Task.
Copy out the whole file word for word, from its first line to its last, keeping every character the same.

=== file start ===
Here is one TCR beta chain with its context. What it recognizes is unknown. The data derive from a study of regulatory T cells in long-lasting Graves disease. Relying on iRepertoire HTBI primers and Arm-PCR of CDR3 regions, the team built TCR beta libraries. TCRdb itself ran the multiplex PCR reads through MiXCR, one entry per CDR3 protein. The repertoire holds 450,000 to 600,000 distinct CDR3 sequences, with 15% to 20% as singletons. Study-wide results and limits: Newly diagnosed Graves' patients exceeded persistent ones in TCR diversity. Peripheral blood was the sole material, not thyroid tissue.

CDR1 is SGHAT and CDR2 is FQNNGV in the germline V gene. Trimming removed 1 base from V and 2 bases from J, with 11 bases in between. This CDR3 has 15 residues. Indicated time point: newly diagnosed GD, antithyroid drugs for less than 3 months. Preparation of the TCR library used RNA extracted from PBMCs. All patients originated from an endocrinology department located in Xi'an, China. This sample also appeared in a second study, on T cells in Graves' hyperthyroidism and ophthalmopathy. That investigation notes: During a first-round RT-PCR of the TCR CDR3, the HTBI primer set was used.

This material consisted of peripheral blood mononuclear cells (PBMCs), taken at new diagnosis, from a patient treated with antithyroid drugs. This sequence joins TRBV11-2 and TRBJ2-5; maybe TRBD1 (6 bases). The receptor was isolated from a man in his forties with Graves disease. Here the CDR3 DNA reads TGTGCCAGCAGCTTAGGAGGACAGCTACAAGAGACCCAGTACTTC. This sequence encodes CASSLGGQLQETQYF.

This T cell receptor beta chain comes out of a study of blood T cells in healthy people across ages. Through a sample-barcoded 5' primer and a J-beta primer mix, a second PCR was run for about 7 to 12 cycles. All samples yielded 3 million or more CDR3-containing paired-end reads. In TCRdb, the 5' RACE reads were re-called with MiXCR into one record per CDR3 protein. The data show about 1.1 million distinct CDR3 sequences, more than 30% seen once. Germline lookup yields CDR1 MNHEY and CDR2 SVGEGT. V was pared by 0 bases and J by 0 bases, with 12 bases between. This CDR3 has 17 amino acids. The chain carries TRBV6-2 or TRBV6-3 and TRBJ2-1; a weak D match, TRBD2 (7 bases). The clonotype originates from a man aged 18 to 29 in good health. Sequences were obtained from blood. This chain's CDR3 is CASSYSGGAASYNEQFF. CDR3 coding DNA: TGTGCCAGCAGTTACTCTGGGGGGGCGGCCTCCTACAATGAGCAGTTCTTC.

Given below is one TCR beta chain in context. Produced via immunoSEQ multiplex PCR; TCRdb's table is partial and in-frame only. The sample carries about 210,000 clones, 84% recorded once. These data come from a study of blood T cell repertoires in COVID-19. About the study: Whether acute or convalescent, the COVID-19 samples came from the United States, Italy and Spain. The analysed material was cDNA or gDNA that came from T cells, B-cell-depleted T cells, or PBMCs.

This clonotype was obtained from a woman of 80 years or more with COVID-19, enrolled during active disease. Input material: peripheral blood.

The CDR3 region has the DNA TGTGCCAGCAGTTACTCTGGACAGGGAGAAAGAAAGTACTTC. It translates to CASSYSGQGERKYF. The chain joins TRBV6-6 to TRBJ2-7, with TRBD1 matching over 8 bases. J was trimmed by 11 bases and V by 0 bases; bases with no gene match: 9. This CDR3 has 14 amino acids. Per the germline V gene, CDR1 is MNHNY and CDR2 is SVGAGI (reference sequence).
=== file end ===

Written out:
Here is one TCR beta chain with its context. What it recognizes is unknown. The data derive from a study of regulatory T cells in long-lasting Graves disease. Relying on iRepertoire HTBI primers and Arm-PCR of CDR3 regions, the team built TCR beta libraries. TCRdb itself ran the multiplex PCR reads through MiXCR, one entry per CDR3 protein. The repertoire holds 450,000 to 600,000 distinct CDR3 sequences, with 15% to 20% as singletons. Study-wide results and limits: Newly diagnosed Graves' patients exceeded persistent ones in TCR diversity. Peripheral blood was the sole material, not thyroid tissue.

CDR1 is SGHAT and CDR2 is FQNNGV in the germline V gene. Trimming removed 1 base from V and 2 bases from J, with 11 bases in between. This CDR3 has 15 residues. Indicated time point: newly diagnosed GD, antithyroid drugs for less than 3 months. Preparation of the TCR library used RNA extracted from PBMCs. All patients originated from an endocrinology department located in Xi'an, China. This sample also appeared in a second study, on T cells in Graves' hyperthyroidism and ophthalmopathy. That investigation notes: During a first-round RT-PCR of the TCR CDR3, the HTBI primer set was used.

This material consisted of peripheral blood mononuclear cells (PBMCs), taken at new diagnosis, from a patient treated with antithyroid drugs. This sequence joins TRBV11-2 and TRBJ2-5; maybe TRBD1 (6 bases). The receptor was isolated from a man in his forties with Graves disease. Here the CDR3 DNA reads TGTGCCAGCAGCTTAGGAGGACAGCTACAAGAGACCCAGTACTTC. This sequence encodes CASSLGGQLQETQYF.

This T cell receptor beta chain comes out of a study of blood T cells in healthy people across ages. Through a sample-barcoded 5' primer and a J-beta primer mix, a second PCR was run for about 7 to 12 cycles. All samples yielded 3 million or more CDR3-containing paired-end reads. In TCRdb, the 5' RACE reads were re-called with MiXCR into one record per CDR3 protein. The data show about 1.1 million distinct CDR3 sequences, more than 30% seen once. Germline lookup yields CDR1 MNHEY and CDR2 SVGEGT. V was pared by 0 bases and J by 0 bases, with 12 bases between. This CDR3 has 17 amino acids. The chain carries TRBV6-2 or TRBV6-3 and TRBJ2-1; a weak D match, TRBD2 (7 bases). The clonotype originates from a man aged 18 to 29 in good health. Sequences were obtained from blood. This chain's CDR3 is CASSYSGGAASYNEQFF. CDR3 coding DNA: TGTGCCAGCAGTTACTCTGGGGGGGCGGCCTCCTACAATGAGCAGTTCTTC.

Given below is one TCR beta chain in context. Produced via immunoSEQ multiplex PCR; TCRdb's table is partial and in-frame only. The sample carries about 210,000 clones, 84% recorded once. These data come from a study of blood T cell repertoires in COVID-19. About the study: Whether acute or convalescent, the COVID-19 samples came from the United States, Italy and Spain. The analysed material was cDNA or gDNA that came from T cells, B-cell-depleted T cells, or PBMCs.

This clonotype was obtained from a woman of 80 years or more with COVID-19, enrolled during active disease. Input material: peripheral blood.

The CDR3 region has the DNA TGTGCCAGCAGTTACTCTGGACAGGGAGAAAGAAAGTACTTC. It translates to CASSYSGQGERKYF. The chain joins TRBV6-6 to TRBJ2-7, with TRBD1 matching over 8 bases. J was trimmed by 11 bases and V by 0 bases; bases with no gene match: 9. This CDR3 has 14 amino acids. Per the germline V gene, CDR1 is MNHNY and CDR2 is SVGAGI (reference sequence).